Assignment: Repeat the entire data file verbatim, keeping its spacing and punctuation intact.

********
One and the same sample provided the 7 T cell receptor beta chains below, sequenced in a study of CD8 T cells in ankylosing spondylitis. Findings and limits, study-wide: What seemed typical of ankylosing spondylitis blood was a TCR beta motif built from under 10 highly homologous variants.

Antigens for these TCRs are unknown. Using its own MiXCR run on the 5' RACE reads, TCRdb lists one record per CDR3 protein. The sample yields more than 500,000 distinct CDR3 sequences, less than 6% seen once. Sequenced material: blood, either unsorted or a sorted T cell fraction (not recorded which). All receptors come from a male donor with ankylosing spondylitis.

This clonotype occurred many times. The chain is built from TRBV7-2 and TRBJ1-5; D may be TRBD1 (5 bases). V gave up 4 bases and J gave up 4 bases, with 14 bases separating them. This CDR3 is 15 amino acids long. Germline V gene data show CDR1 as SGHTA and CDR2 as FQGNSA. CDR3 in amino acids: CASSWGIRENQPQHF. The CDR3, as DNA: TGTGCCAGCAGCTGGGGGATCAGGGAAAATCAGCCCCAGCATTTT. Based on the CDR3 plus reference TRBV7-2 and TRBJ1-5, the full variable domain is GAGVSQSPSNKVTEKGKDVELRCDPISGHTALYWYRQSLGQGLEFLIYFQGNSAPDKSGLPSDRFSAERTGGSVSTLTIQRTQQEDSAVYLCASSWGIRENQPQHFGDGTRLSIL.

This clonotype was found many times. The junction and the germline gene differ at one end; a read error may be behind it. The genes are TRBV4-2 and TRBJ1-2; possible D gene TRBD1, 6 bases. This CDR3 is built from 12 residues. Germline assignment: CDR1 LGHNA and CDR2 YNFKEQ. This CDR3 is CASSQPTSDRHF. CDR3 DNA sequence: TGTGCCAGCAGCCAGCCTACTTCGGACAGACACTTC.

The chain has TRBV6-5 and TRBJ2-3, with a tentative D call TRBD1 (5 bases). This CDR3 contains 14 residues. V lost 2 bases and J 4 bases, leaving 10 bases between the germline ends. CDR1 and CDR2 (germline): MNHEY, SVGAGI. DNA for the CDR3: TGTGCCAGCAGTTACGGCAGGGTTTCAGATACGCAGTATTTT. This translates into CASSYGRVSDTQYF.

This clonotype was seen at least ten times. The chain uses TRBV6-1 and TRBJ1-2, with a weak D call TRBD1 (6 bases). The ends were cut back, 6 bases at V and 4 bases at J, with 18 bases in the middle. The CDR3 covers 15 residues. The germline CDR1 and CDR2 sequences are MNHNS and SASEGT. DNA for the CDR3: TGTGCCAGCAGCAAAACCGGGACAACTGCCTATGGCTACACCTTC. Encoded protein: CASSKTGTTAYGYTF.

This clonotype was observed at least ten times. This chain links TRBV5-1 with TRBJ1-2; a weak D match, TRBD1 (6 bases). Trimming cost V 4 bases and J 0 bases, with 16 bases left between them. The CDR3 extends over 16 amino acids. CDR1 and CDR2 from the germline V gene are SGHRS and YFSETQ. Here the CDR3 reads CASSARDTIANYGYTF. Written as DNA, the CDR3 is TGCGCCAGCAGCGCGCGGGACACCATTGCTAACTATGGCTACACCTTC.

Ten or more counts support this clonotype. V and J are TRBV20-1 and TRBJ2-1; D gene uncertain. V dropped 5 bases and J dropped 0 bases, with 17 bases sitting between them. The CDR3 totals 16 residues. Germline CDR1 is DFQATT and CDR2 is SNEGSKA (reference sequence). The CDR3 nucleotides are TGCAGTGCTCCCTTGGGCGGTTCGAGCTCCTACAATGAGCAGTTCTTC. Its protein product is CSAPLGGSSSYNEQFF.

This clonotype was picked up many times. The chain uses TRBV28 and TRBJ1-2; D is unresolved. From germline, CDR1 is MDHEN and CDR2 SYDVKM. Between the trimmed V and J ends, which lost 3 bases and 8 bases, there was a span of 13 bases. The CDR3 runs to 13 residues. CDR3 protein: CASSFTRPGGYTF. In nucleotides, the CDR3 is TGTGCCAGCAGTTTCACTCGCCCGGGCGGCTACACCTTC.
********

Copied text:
One and the same sample provided the 7 T cell receptor beta chains below, sequenced in a study of CD8 T cells in ankylosing spondylitis. Findings and limits, study-wide: What seemed typical of ankylosing spondylitis blood was a TCR beta motif built from under 10 highly homologous variants.

Antigens for these TCRs are unknown. Using its own MiXCR run on the 5' RACE reads, TCRdb lists one record per CDR3 protein. The sample yields more than 500,000 distinct CDR3 sequences, less than 6% seen once. Sequenced material: blood, either unsorted or a sorted T cell fraction (not recorded which). All receptors come from a male donor with ankylosing spondylitis.

This clonotype occurred many times. The chain is built from TRBV7-2 and TRBJ1-5; D may be TRBD1 (5 bases). V gave up 4 bases and J gave up 4 bases, with 14 bases separating them. This CDR3 is 15 amino acids long. Germline V gene data show CDR1 as SGHTA and CDR2 as FQGNSA. CDR3 in amino acids: CASSWGIRENQPQHF. The CDR3, as DNA: TGTGCCAGCAGCTGGGGGATCAGGGAAAATCAGCCCCAGCATTTT. Based on the CDR3 plus reference TRBV7-2 and TRBJ1-5, the full variable domain is GAGVSQSPSNKVTEKGKDVELRCDPISGHTALYWYRQSLGQGLEFLIYFQGNSAPDKSGLPSDRFSAERTGGSVSTLTIQRTQQEDSAVYLCASSWGIRENQPQHFGDGTRLSIL.

This clonotype was found many times. The junction and the germline gene differ at one end; a read error may be behind it. The genes are TRBV4-2 and TRBJ1-2; possible D gene TRBD1, 6 bases. This CDR3 is built from 12 residues. Germline assignment: CDR1 LGHNA and CDR2 YNFKEQ. This CDR3 is CASSQPTSDRHF. CDR3 DNA sequence: TGTGCCAGCAGCCAGCCTACTTCGGACAGACACTTC.

The chain has TRBV6-5 and TRBJ2-3, with a tentative D call TRBD1 (5 bases). This CDR3 contains 14 residues. V lost 2 bases and J 4 bases, leaving 10 bases between the germline ends. CDR1 and CDR2 (germline): MNHEY, SVGAGI. DNA for the CDR3: TGTGCCAGCAGTTACGGCAGGGTTTCAGATACGCAGTATTTT. This translates into CASSYGRVSDTQYF.

This clonotype was seen at least ten times. The chain uses TRBV6-1 and TRBJ1-2, with a weak D call TRBD1 (6 bases). The ends were cut back, 6 bases at V and 4 bases at J, with 18 bases in the middle. The CDR3 covers 15 residues. The germline CDR1 and CDR2 sequences are MNHNS and SASEGT. DNA for the CDR3: TGTGCCAGCAGCAAAACCGGGACAACTGCCTATGGCTACACCTTC. Encoded protein: CASSKTGTTAYGYTF.

This clonotype was observed at least ten times. This chain links TRBV5-1 with TRBJ1-2; a weak D match, TRBD1 (6 bases). Trimming cost V 4 bases and J 0 bases, with 16 bases left between them. The CDR3 extends over 16 amino acids. CDR1 and CDR2 from the germline V gene are SGHRS and YFSETQ. Here the CDR3 reads CASSARDTIANYGYTF. Written as DNA, the CDR3 is TGCGCCAGCAGCGCGCGGGACACCATTGCTAACTATGGCTACACCTTC.

Ten or more counts support this clonotype. V and J are TRBV20-1 and TRBJ2-1; D gene uncertain. V dropped 5 bases and J dropped 0 bases, with 17 bases sitting between them. The CDR3 totals 16 residues. Germline CDR1 is DFQATT and CDR2 is SNEGSKA (reference sequence). The CDR3 nucleotides are TGCAGTGCTCCCTTGGGCGGTTCGAGCTCCTACAATGAGCAGTTCTTC. Its protein product is CSAPLGGSSSYNEQFF.

This clonotype was picked up many times. The chain uses TRBV28 and TRBJ1-2; D is unresolved. From germline, CDR1 is MDHEN and CDR2 SYDVKM. Between the trimmed V and J ends, which lost 3 bases and 8 bases, there was a span of 13 bases. The CDR3 runs to 13 residues. CDR3 protein: CASSFTRPGGYTF. In nucleotides, the CDR3 is TGTGCCAGCAGTTTCACTCGCCCGGGCGGCTACACCTTC.